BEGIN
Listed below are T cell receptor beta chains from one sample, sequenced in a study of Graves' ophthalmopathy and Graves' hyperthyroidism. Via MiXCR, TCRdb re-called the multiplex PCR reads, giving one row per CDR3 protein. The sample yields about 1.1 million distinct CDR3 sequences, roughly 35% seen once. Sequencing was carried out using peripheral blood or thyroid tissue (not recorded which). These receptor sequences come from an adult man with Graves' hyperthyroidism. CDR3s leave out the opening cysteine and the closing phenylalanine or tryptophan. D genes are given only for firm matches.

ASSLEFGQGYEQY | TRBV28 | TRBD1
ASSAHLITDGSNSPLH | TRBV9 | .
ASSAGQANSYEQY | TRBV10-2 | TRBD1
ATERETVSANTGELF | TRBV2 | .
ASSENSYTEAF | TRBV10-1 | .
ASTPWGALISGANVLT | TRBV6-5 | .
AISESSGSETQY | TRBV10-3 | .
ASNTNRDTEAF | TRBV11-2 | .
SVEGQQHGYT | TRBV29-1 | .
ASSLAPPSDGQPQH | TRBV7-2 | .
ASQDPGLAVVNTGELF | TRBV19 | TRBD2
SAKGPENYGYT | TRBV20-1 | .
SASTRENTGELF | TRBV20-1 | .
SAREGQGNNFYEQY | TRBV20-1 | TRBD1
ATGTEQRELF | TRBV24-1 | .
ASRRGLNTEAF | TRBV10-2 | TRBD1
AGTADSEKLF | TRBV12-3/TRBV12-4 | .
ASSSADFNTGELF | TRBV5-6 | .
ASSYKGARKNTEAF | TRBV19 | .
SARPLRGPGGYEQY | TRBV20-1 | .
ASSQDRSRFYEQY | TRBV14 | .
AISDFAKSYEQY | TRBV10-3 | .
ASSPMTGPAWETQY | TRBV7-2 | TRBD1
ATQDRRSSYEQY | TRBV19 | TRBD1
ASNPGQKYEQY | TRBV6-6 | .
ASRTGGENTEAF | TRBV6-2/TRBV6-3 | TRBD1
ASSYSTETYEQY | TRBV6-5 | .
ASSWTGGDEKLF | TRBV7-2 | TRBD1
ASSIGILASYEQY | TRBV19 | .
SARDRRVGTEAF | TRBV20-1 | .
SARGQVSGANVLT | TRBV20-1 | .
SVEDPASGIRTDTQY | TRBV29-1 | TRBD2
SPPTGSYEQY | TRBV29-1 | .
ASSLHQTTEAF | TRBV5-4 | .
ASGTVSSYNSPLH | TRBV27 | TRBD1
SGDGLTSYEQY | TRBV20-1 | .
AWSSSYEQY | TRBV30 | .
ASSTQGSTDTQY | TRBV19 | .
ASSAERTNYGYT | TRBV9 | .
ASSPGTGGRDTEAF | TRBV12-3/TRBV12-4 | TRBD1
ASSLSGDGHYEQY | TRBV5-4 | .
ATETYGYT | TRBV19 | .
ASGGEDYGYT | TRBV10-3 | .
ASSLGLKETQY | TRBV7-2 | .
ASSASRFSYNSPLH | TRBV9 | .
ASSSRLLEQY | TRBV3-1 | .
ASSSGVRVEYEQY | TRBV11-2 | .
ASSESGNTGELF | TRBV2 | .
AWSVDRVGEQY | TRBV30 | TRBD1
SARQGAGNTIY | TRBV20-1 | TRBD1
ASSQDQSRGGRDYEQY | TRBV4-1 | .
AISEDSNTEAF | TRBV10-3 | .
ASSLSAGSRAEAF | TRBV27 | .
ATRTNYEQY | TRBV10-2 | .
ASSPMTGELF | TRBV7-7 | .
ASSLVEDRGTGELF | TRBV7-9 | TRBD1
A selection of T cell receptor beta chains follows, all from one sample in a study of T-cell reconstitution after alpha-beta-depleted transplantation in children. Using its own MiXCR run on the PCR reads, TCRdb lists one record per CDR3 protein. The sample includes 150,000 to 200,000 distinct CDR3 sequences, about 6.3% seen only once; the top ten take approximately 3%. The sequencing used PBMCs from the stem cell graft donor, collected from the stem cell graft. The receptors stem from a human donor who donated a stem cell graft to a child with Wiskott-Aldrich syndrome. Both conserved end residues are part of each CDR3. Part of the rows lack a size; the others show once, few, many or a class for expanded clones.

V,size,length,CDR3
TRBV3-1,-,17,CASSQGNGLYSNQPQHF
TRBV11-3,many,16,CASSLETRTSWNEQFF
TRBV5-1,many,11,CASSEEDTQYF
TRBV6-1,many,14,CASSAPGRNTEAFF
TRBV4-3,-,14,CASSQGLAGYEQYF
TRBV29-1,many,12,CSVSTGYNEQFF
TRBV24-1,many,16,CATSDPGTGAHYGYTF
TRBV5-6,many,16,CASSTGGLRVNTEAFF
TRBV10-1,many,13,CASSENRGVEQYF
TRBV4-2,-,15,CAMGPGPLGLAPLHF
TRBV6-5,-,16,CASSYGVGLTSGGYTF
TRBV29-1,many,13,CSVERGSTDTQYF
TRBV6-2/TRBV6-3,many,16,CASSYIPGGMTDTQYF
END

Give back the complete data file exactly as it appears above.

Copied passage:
Listed below are T cell receptor beta chains from one sample, sequenced in a study of Graves' ophthalmopathy and Graves' hyperthyroidism. Via MiXCR, TCRdb re-called the multiplex PCR reads, giving one row per CDR3 protein. The sample yields about 1.1 million distinct CDR3 sequences, roughly 35% seen once. Sequencing was carried out using peripheral blood or thyroid tissue (not recorded which). These receptor sequences come from an adult man with Graves' hyperthyroidism. CDR3s leave out the opening cysteine and the closing phenylalanine or tryptophan. D genes are given only for firm matches.

ASSLEFGQGYEQY | TRBV28 | TRBD1
ASSAHLITDGSNSPLH | TRBV9 | .
ASSAGQANSYEQY | TRBV10-2 | TRBD1
ATERETVSANTGELF | TRBV2 | .
ASSENSYTEAF | TRBV10-1 | .
ASTPWGALISGANVLT | TRBV6-5 | .
AISESSGSETQY | TRBV10-3 | .
ASNTNRDTEAF | TRBV11-2 | .
SVEGQQHGYT | TRBV29-1 | .
ASSLAPPSDGQPQH | TRBV7-2 | .
ASQDPGLAVVNTGELF | TRBV19 | TRBD2
SAKGPENYGYT | TRBV20-1 | .
SASTRENTGELF | TRBV20-1 | .
SAREGQGNNFYEQY | TRBV20-1 | TRBD1
ATGTEQRELF | TRBV24-1 | .
ASRRGLNTEAF | TRBV10-2 | TRBD1
AGTADSEKLF | TRBV12-3/TRBV12-4 | .
ASSSADFNTGELF | TRBV5-6 | .
ASSYKGARKNTEAF | TRBV19 | .
SARPLRGPGGYEQY | TRBV20-1 | .
ASSQDRSRFYEQY | TRBV14 | .
AISDFAKSYEQY | TRBV10-3 | .
ASSPMTGPAWETQY | TRBV7-2 | TRBD1
ATQDRRSSYEQY | TRBV19 | TRBD1
ASNPGQKYEQY | TRBV6-6 | .
ASRTGGENTEAF | TRBV6-2/TRBV6-3 | TRBD1
ASSYSTETYEQY | TRBV6-5 | .
ASSWTGGDEKLF | TRBV7-2 | TRBD1
ASSIGILASYEQY | TRBV19 | .
SARDRRVGTEAF | TRBV20-1 | .
SARGQVSGANVLT | TRBV20-1 | .
SVEDPASGIRTDTQY | TRBV29-1 | TRBD2
SPPTGSYEQY | TRBV29-1 | .
ASSLHQTTEAF | TRBV5-4 | .
ASGTVSSYNSPLH | TRBV27 | TRBD1
SGDGLTSYEQY | TRBV20-1 | .
AWSSSYEQY | TRBV30 | .
ASSTQGSTDTQY | TRBV19 | .
ASSAERTNYGYT | TRBV9 | .
ASSPGTGGRDTEAF | TRBV12-3/TRBV12-4 | TRBD1
ASSLSGDGHYEQY | TRBV5-4 | .
ATETYGYT | TRBV19 | .
ASGGEDYGYT | TRBV10-3 | .
ASSLGLKETQY | TRBV7-2 | .
ASSASRFSYNSPLH | TRBV9 | .
ASSSRLLEQY | TRBV3-1 | .
ASSSGVRVEYEQY | TRBV11-2 | .
ASSESGNTGELF | TRBV2 | .
AWSVDRVGEQY | TRBV30 | TRBD1
SARQGAGNTIY | TRBV20-1 | TRBD1
ASSQDQSRGGRDYEQY | TRBV4-1 | .
AISEDSNTEAF | TRBV10-3 | .
ASSLSAGSRAEAF | TRBV27 | .
ATRTNYEQY | TRBV10-2 | .
ASSPMTGELF | TRBV7-7 | .
ASSLVEDRGTGELF | TRBV7-9 | TRBD1
A selection of T cell receptor beta chains follows, all from one sample in a study of T-cell reconstitution after alpha-beta-depleted transplantation in children. Using its own MiXCR run on the PCR reads, TCRdb lists one record per CDR3 protein. The sample includes 150,000 to 200,000 distinct CDR3 sequences, about 6.3% seen only once; the top ten take approximately 3%. The sequencing used PBMCs from the stem cell graft donor, collected from the stem cell graft. The receptors stem from a human donor who donated a stem cell graft to a child with Wiskott-Aldrich syndrome. Both conserved end residues are part of each CDR3. Part of the rows lack a size; the others show once, few, many or a class for expanded clones.

V,size,length,CDR3
TRBV3-1,-,17,CASSQGNGLYSNQPQHF
TRBV11-3,many,16,CASSLETRTSWNEQFF
TRBV5-1,many,11,CASSEEDTQYF
TRBV6-1,many,14,CASSAPGRNTEAFF
TRBV4-3,-,14,CASSQGLAGYEQYF
TRBV29-1,many,12,CSVSTGYNEQFF
TRBV24-1,many,16,CATSDPGTGAHYGYTF
TRBV5-6,many,16,CASSTGGLRVNTEAFF
TRBV10-1,many,13,CASSENRGVEQYF
TRBV4-2,-,15,CAMGPGPLGLAPLHF
TRBV6-5,-,16,CASSYGVGLTSGGYTF
TRBV29-1,many,13,CSVERGSTDTQYF
TRBV6-2/TRBV6-3,many,16,CASSYIPGGMTDTQYF